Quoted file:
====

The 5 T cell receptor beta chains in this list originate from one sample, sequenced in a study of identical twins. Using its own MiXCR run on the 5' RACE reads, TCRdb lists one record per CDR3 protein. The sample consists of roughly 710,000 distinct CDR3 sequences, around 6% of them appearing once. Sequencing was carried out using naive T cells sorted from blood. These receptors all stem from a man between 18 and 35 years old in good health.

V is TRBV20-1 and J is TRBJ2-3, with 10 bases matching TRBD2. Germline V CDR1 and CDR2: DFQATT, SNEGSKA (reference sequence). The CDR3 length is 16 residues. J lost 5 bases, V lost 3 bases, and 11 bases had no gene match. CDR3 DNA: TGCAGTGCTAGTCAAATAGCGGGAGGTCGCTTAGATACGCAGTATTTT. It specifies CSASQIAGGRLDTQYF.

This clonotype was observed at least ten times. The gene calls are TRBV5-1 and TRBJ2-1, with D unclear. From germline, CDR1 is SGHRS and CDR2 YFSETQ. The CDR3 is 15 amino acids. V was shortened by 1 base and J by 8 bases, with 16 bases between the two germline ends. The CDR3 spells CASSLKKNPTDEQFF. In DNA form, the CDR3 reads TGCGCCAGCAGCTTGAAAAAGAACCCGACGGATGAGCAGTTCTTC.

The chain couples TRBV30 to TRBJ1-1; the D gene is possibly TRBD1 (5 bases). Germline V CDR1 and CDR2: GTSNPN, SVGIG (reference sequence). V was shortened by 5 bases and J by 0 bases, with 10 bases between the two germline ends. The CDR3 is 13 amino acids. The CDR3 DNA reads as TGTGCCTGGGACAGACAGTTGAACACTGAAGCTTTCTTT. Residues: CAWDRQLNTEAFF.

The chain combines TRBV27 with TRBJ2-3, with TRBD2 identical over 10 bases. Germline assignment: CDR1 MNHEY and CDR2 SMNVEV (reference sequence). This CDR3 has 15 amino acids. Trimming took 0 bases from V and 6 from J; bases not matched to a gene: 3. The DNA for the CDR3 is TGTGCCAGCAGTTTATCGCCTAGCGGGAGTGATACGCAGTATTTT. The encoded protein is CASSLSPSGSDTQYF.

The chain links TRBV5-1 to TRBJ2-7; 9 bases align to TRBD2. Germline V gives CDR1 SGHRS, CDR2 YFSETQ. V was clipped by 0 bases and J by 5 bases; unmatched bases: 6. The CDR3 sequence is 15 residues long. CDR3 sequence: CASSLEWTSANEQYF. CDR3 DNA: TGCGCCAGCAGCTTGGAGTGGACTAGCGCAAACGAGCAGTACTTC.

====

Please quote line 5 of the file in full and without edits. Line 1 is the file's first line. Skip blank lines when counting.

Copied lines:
The chain combines TRBV27 with TRBJ2-3, with TRBD2 identical over 10 bases. Germline assignment: CDR1 MNHEY and CDR2 SMNVEV (reference sequence). This CDR3 has 15 amino acids. Trimming took 0 bases from V and 6 from J; bases not matched to a gene: 3. The DNA for the CDR3 is TGTGCCAGCAGTTTATCGCCTAGCGGGAGTGATACGCAGTATTTT. The encoded protein is CASSLSPSGSDTQYF.